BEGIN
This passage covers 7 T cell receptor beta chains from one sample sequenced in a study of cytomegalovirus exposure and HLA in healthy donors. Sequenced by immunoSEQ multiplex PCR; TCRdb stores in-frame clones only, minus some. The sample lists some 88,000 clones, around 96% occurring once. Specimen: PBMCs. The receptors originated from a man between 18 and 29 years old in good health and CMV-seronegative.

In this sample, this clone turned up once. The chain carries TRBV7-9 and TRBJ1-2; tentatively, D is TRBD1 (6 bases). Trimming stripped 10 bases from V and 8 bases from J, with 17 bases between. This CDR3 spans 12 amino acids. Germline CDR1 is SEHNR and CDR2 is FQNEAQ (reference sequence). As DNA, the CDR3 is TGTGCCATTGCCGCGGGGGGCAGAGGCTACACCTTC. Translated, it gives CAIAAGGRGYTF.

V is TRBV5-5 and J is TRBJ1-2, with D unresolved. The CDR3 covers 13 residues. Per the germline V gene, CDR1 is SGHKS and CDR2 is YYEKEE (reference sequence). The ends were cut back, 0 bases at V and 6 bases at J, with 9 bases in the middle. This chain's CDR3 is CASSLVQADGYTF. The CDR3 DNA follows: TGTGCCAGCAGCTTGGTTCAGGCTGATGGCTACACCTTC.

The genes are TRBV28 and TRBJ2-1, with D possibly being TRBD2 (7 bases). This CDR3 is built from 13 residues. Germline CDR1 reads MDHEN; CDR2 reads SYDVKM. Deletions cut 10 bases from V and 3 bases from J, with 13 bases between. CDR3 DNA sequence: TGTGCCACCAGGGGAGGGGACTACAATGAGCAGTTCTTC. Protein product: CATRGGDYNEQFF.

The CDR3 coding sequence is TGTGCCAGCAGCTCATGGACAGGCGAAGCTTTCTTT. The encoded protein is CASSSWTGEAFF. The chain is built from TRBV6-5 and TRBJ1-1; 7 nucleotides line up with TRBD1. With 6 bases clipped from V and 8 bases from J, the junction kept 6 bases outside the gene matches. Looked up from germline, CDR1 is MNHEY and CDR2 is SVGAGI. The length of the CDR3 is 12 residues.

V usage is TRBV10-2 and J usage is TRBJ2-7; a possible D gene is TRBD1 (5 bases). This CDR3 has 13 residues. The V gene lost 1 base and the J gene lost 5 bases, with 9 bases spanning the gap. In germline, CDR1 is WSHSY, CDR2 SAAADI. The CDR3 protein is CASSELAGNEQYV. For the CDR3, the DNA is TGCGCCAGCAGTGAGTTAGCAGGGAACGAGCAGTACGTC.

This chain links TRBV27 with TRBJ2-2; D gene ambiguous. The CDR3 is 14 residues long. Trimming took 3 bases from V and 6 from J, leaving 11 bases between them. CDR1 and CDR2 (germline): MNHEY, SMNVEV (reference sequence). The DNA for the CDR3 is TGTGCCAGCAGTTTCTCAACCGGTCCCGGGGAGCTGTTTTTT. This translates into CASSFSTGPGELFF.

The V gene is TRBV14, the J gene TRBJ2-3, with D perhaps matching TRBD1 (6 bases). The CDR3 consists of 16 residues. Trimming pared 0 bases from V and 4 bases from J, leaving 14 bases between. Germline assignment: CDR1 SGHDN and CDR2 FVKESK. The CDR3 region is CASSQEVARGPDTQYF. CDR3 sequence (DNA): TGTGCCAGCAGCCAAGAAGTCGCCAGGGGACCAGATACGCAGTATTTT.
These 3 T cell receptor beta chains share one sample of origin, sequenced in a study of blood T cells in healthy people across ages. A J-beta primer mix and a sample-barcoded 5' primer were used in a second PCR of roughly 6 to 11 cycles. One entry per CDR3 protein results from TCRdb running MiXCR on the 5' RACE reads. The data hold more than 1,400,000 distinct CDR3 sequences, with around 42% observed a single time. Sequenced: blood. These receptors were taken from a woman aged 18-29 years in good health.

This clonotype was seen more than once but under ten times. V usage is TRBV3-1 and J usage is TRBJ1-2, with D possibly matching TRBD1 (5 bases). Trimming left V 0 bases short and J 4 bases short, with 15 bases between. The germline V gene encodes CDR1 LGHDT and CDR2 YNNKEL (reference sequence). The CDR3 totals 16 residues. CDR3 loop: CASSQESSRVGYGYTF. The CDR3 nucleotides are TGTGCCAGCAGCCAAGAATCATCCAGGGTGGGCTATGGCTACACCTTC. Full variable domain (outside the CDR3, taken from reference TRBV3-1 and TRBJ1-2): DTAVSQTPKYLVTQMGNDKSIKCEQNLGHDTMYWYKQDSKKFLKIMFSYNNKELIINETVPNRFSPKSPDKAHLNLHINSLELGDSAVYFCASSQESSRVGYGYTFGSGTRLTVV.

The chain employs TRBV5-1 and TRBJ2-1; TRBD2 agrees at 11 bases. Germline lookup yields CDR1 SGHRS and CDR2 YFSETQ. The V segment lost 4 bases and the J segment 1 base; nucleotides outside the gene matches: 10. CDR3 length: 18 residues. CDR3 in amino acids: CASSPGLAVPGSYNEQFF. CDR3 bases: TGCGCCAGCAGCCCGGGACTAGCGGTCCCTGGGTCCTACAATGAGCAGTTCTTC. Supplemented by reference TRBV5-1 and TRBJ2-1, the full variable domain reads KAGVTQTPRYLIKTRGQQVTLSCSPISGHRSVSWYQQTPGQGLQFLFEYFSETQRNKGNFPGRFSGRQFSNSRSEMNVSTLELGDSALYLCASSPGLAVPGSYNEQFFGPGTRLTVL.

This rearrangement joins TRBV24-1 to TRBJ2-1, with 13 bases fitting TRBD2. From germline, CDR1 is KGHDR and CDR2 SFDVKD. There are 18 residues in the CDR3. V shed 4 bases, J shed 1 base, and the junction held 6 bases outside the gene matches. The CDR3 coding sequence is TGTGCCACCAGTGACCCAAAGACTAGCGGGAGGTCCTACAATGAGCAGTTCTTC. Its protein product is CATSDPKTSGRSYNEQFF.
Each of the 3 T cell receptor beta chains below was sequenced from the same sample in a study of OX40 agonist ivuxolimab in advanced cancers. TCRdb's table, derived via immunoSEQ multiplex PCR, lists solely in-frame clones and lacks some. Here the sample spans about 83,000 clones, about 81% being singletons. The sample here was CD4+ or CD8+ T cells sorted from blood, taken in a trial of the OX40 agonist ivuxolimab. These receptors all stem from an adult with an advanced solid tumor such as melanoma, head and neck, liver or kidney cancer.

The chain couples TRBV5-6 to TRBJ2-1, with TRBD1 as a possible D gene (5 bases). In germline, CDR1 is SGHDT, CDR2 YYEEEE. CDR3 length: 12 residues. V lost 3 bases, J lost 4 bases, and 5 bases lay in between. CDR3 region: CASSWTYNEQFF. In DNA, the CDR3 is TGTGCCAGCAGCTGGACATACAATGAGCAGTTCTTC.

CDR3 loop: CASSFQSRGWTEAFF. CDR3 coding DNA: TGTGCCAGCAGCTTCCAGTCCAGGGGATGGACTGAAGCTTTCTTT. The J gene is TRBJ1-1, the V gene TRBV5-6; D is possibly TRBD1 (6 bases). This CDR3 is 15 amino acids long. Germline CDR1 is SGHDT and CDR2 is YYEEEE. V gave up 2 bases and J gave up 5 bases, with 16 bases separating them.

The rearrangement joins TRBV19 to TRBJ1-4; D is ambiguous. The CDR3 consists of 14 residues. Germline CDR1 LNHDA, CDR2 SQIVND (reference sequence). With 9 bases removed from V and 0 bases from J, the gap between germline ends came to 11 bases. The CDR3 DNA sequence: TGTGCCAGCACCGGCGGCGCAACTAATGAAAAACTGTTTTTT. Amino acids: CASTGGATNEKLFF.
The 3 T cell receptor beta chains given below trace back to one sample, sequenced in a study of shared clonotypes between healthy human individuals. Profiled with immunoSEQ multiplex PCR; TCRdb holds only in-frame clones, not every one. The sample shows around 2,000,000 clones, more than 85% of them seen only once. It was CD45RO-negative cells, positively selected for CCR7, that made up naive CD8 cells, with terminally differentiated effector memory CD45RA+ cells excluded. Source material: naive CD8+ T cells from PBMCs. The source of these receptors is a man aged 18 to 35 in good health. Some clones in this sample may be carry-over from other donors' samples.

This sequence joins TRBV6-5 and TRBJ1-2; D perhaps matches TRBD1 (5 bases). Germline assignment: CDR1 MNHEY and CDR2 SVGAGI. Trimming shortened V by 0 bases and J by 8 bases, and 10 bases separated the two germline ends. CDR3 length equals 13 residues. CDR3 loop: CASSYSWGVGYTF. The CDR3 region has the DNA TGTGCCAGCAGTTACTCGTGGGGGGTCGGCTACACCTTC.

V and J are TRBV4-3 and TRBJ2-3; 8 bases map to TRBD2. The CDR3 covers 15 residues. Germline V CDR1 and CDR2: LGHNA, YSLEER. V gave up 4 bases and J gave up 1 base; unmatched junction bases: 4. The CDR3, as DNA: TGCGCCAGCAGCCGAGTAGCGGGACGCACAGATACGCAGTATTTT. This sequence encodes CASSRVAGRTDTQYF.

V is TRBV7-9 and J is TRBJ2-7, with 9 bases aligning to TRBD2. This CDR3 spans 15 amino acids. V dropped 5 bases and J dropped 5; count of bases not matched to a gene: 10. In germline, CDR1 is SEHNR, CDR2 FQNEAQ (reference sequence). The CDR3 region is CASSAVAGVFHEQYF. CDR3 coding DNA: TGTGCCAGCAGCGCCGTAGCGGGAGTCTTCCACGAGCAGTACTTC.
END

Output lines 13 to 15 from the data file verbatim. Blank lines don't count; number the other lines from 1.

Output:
Each of the 3 T cell receptor beta chains below was sequenced from the same sample in a study of OX40 agonist ivuxolimab in advanced cancers. TCRdb's table, derived via immunoSEQ multiplex PCR, lists solely in-frame clones and lacks some. Here the sample spans about 83,000 clones, about 81% being singletons. The sample here was CD4+ or CD8+ T cells sorted from blood, taken in a trial of the OX40 agonist ivuxolimab. These receptors all stem from an adult with an advanced solid tumor such as melanoma, head and neck, liver or kidney cancer.

The chain couples TRBV5-6 to TRBJ2-1, with TRBD1 as a possible D gene (5 bases). In germline, CDR1 is SGHDT, CDR2 YYEEEE. CDR3 length: 12 residues. V lost 3 bases, J lost 4 bases, and 5 bases lay in between. CDR3 region: CASSWTYNEQFF. In DNA, the CDR3 is TGTGCCAGCAGCTGGACATACAATGAGCAGTTCTTC.

CDR3 loop: CASSFQSRGWTEAFF. CDR3 coding DNA: TGTGCCAGCAGCTTCCAGTCCAGGGGATGGACTGAAGCTTTCTTT. The J gene is TRBJ1-1, the V gene TRBV5-6; D is possibly TRBD1 (6 bases). This CDR3 is 15 amino acids long. Germline CDR1 is SGHDT and CDR2 is YYEEEE. V gave up 2 bases and J gave up 5 bases, with 16 bases separating them.